Dave and Meg hustling away from Lake McArthur, which you can just barely see in the background 
Descending the tricky bit from Lake McArthur in a full on squall

Janet and Tom Novotny, of Chicago, are so in love with the Canadian Rockies they've been vacationing here every year since 1983. I'm sure stranger things have happened but even so what are the odds that they would be back at Lake O'Hara at precisely the same time as us, in both 2015 and 2016? More O'Hara magic. You can't help but embrace their enthusiasm, plus they robustly join in on our hootenannies!    

With Janet and Tom

As already mentioned the hut holds 24 people and we were only 10 this time. Still we hope the others will join in on our fun when we burst into song. Yes, we inflict our singing on whoever else is in residence and we aren't deterred if they're not inclined to sing along, but we are mindful of lights out/quiet time.  

Sharon, Dave, Patti, Grant, Janet and Meg

September 6th, I'm all smiles at the start of my painting at Sargent's Point

I'm grateful for the many times I've spent at O'Hara under glorious, sunny skies, but on this particular trip the weather was quite ghastly. As the sky got darker it became more and more difficult for me to see my painting and what I was doing under the umbrella, which is intended to block the sun. I was cold, wet and generally cranky with how my painting was going, so I wiped off what you see here ...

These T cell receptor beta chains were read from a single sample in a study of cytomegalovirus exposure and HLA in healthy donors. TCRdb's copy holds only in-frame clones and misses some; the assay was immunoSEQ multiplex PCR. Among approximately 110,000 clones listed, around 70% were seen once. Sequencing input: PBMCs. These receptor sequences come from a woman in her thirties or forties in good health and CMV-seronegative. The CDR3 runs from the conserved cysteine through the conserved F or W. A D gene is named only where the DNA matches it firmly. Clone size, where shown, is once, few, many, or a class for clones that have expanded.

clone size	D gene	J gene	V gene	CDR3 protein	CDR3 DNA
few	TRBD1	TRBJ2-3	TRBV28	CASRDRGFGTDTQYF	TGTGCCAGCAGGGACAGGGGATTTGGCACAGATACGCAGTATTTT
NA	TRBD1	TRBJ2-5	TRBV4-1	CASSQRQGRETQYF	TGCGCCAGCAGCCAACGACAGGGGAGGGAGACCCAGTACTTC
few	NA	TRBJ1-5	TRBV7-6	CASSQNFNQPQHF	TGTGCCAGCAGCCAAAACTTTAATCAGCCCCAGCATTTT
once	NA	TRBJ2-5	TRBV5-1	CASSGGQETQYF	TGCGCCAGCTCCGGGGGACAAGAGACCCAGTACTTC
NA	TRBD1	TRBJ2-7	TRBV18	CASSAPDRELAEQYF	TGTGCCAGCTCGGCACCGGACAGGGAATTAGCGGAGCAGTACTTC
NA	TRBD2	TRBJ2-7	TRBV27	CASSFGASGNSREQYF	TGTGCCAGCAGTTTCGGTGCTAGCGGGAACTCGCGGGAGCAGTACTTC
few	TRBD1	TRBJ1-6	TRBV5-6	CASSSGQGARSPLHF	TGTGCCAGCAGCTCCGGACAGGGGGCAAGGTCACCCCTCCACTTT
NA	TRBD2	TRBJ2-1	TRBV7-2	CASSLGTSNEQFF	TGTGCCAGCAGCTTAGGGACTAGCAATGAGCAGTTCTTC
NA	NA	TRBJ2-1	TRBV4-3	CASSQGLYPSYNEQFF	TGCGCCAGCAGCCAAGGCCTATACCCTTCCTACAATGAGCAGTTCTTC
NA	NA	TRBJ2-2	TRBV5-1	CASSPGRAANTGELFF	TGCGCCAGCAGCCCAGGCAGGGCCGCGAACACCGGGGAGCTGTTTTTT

Now you see it and then no you don't - it's gone!

Of course Grant just painted on and created another absolute jewel ...

Grant working on his Sargent's Point painting
Gwen Day also stuck it out painting in the raw elements

September 7th brought more unsettled weather. Hiking seemed preferable to standing still painting so, Meg, Bill and I chose the latter and wandered up onto the Opabin Plateau ...

Bill on the Lodge's boat dock before heading up the West Opabin Trail
On the West Opabin Trail looking down on Mary Lake with Lake O'Hara beyond
Bill and the pools of Opabin Plateau with the WiWaxy Peaks in the background 
Alice and Meg on Opabin Plateau where the larches had begun to turn  
This is the sheer, raw beauty of Opabin Lake and Opabin Pass where one feels awfully small
I was thrilled to have made it to Opabin Lake

Our last morning, September 8th, dawned dismal with no prospect of the weather improving. Most everyone was weary of being soggy and cold. Several of us opted to take the first bus out at 9:30am. This is the transportation up and down the access road to Lake O'Hara ...

Tom, Sharon, Janet, Patti, Alice, Meg and Bill

On the ride down, we laughed as we recounted another incredible time together despite the weather because even in bad weather it's a most wonderful place to be. At the parking lot we bid one another farewell and happy trails, until we meet again.


  1. Beautiful pictures, beautiful experience.

  2. It's such a fabulous place there's little wonder that your photos are outstanding. An amazing experience for you to be there and loving it! I'm impressed by how Bill managed to dress-to-match in the canoe photo! :D

    1. Thanks Win. Love the place with all my heart. Bill is awfully good at blending in ;-)